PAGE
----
WASHINGTON — Majority Leader Bill Frist (R-Tenn.) propelled the Senate toward a long-awaited confrontation over judges Wednesday, taking up the nomination of Texas Supreme Court Justice Priscilla R. Owen to the federal bench and declaring that she and other judicial nominees deserved an up-or-down vote.
The move was an important first step in the battle over the fate of the filibuster, which Democrats have used to block some of President Bush's judicial appointments. But the outcome also will carry serious implications for the future appointment of Supreme Court justices, as well as for Frist's political ambitions.
The chamber was sparsely filled -- with just half a dozen senators -- as Frist convened the session on Owen in his usual calm voice. But after months of escalating rhetoric on both sides, his words effectively rang the opening bell in the showdown between Senate Republicans and Democrats.
"I rise today as the leader of the majority party of the Senate," Frist said. "But I do not rise for party. I rise for principle. I rise for the principle that judicial nominees with the support of a majority of senators deserve up-or-down votes on this floor."
During Bush's first term, Democrats relied on the filibuster to block votes on 10 of his nominees to federal appellate courts, while allowing votes on about two dozen others. Earlier this year, Bush resubmitted seven of the blocked nominees, including Owen.
The fight over the filibuster is expected to last into next week, when Frist says he will launch a series of parliamentary maneuvers that Republicans hope will wrest the tactic away from the minority party.
The Democrats argue that though the filibuster is not mentioned in the Constitution, it is a long-established part of Senate tradition.
"Some in this chamber want to throw out 217 years of Senate history in the quest for absolute power," Democratic leader Sen. Harry Reid of Nevada said during Wednesday's debate. "They think they are wiser than our founding fathers. I doubt that's true."
The confrontation, long the focus of furious lobbying campaigns on both sides, played out through the day and into the night on the Senate floor as Republicans and Democrats took turns making their arguments on the filibuster.
Behind the scenes, a group of senators seeking to avert the showdown held a series of meetings aimed at finding a compromise.
After one session, Sen. John McCain (R-Ariz.) emerged looking tense. He said the senators were making "some progress" but declined to comment further.
After a second meeting, Sen. Mike DeWine (R-Ohio) said, "We're not there yet, and we may never get there."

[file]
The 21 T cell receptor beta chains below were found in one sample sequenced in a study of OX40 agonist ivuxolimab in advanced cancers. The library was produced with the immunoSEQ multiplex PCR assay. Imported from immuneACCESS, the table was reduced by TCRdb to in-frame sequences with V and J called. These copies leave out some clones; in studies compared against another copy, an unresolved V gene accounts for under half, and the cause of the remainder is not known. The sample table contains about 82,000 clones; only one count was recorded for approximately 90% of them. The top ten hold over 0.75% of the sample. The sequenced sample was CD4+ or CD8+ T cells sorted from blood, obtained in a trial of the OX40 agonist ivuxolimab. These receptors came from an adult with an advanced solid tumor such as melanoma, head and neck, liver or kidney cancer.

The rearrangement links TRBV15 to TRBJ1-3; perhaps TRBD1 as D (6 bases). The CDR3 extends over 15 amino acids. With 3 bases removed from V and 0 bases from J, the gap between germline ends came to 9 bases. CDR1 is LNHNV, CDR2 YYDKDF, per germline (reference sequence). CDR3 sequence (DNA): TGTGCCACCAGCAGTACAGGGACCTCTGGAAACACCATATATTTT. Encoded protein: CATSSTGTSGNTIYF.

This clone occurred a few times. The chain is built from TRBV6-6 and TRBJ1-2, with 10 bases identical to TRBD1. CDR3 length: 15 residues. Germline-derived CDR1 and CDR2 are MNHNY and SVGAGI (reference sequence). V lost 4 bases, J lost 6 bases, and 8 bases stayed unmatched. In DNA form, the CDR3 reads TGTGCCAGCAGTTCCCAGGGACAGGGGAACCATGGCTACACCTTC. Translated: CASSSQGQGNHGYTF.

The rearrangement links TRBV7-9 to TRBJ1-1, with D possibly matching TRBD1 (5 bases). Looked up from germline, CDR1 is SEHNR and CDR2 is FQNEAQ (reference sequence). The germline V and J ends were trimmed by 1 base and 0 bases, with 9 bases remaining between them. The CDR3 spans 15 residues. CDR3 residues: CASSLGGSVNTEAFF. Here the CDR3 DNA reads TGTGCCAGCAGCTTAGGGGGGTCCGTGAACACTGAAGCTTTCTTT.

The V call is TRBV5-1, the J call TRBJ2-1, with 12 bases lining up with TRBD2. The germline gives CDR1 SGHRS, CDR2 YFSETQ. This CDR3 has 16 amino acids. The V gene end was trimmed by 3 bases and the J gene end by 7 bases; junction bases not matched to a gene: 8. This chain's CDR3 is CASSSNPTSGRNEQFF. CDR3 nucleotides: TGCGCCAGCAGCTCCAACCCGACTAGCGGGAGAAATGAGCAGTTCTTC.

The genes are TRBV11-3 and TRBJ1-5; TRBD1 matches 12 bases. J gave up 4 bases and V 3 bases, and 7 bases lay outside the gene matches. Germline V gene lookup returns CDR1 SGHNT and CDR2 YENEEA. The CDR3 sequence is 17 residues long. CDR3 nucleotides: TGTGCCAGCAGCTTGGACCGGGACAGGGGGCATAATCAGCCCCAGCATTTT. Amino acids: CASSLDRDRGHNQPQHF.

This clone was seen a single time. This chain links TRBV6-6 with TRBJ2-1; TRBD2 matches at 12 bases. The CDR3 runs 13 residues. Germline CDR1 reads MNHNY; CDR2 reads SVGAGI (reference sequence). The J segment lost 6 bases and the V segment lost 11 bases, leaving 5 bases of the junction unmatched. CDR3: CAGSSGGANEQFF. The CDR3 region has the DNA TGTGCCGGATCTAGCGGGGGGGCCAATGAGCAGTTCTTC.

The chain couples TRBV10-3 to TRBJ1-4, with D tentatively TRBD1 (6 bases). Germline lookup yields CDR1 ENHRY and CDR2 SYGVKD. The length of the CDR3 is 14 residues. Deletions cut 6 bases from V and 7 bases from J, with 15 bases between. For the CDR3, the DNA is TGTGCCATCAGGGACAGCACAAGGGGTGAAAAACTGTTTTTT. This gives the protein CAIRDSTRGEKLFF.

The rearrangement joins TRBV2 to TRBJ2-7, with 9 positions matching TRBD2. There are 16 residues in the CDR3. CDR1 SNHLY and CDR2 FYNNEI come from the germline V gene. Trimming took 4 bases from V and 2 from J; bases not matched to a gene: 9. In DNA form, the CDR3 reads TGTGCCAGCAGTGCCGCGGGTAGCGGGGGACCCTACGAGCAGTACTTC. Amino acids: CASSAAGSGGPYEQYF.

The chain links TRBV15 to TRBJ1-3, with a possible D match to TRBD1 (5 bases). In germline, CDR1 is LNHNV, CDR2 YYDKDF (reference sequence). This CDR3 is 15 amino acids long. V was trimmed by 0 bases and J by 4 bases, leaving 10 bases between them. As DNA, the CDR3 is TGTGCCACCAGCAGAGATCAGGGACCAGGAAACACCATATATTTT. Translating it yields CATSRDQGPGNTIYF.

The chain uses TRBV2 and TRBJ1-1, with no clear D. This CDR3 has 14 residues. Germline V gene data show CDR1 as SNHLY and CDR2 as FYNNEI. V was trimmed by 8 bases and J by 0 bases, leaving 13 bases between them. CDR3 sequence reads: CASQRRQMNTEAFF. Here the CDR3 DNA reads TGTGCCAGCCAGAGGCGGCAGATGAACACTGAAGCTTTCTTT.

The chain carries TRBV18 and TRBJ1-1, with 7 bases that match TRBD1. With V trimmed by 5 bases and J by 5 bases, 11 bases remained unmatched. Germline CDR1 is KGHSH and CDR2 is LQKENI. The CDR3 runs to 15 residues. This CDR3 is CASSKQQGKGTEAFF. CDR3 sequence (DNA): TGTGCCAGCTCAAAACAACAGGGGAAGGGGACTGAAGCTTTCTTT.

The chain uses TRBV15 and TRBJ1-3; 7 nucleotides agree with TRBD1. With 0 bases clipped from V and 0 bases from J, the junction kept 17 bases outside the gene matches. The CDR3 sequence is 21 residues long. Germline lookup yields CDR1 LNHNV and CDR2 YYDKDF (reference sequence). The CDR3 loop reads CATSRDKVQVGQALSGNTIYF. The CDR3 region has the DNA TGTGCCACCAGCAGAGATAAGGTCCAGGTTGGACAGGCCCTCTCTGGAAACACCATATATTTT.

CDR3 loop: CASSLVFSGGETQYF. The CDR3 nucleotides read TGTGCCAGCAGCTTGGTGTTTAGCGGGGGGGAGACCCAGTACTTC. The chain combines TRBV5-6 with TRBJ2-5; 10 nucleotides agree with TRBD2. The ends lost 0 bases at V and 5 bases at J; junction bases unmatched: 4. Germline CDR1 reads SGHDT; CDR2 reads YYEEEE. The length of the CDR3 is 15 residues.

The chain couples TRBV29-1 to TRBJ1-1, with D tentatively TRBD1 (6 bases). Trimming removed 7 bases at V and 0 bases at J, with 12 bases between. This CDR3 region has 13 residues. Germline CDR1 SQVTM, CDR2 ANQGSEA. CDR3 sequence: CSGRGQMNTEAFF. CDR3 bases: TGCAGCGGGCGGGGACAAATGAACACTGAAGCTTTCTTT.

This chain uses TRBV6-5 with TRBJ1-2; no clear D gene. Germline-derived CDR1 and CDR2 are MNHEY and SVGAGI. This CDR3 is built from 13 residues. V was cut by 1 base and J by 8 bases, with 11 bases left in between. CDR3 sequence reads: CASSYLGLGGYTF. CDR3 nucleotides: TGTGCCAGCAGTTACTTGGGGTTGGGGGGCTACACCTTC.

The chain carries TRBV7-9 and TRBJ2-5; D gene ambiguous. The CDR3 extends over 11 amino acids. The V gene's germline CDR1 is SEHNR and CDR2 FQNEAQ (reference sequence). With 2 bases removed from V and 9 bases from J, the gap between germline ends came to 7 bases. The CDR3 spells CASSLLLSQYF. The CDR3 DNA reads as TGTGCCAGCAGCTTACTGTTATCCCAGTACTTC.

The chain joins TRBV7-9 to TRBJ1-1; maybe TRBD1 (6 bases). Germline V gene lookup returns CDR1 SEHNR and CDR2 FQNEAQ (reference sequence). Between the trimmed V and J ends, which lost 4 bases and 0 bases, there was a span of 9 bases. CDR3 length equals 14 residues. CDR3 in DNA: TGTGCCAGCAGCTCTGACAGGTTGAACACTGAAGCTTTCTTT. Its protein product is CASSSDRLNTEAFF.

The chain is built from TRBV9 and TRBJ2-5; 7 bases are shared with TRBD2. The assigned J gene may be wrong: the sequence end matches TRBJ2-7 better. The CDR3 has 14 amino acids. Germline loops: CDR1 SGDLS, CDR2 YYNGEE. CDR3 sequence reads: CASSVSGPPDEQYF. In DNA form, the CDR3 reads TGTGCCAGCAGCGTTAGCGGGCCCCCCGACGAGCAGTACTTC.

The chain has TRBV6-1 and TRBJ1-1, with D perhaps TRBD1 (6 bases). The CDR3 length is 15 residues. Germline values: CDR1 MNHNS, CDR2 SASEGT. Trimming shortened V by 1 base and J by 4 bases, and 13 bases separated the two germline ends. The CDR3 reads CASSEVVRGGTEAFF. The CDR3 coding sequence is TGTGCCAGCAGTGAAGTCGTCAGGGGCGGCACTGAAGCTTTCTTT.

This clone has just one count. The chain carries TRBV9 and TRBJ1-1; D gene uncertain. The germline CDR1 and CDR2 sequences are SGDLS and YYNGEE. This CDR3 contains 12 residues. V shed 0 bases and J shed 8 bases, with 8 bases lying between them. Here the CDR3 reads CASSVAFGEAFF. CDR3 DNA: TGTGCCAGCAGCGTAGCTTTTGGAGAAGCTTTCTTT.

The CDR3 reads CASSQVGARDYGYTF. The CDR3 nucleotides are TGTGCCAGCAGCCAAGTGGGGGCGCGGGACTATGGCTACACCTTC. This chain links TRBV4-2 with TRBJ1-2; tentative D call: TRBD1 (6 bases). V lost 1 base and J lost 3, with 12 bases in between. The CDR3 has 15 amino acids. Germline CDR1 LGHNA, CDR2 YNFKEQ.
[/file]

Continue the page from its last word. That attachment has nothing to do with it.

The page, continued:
After a third closed-door gathering, the senators said they would meet again today.
"We're still working," said Sen. Joe Lieberman (D-Conn.). "There's time."
Democrats had vowed to protest any attempt to change the filibuster rules by slowing the Senate's business, and they began to follow through on the threat.
In the session's opening minutes, Reid declined to agree to the usual courtesy of waiving a Senate rule requiring committees to limit meetings to two hours while the chamber is in session.
As a result, several panels had to adjourn hearings after two hours. The Banking Committee was forced to postpone the confirmation hearing of Ben S. Bernanke as a member of the president's Council of Economic Advisors, and the Homeland Security Committee had to postpone a confirmation hearing for Linda M. Springer as director of the Office of Personnel Management.
While the debate centered on Owen's nomination, the stakes went far beyond her proposed seat on the U.S. 5th Circuit Court of Appeals in New Orleans. And it went beyond a second pending nomination, that of California Supreme Court Justice Janice Rogers Brown to the Court of Appeals for the District of Columbia. At the heart of the debate was the filibuster, the use of extended debate to stall a vote. It takes 60 votes to end a filibuster. Republicans, who hold 55 seats, say that all judicial nominees have a right to an up-or-down vote, in which they would win confirmation with a simple majority.
"Should we allow a minority of senators to deny votes on judicial nominees that have the support of a majority of senators?" Frist asked in his opening remarks.
At stake was an even larger issue: who would serve on the third branch of the federal government -- the judiciary, including the Supreme Court.
Republicans, angry over federal court decisions on social issues like abortion, want a freer hand in appointing conservatives to the bench. And they especially want the filibuster abolished as the prospect looms of impending vacancies to the Supreme Court.
Democrats, upset by what they see as the nomination of increasingly ideological judges, say they should be permitted to use all parliamentary tactics -- including the filibuster -- to derail "extremist" nominees.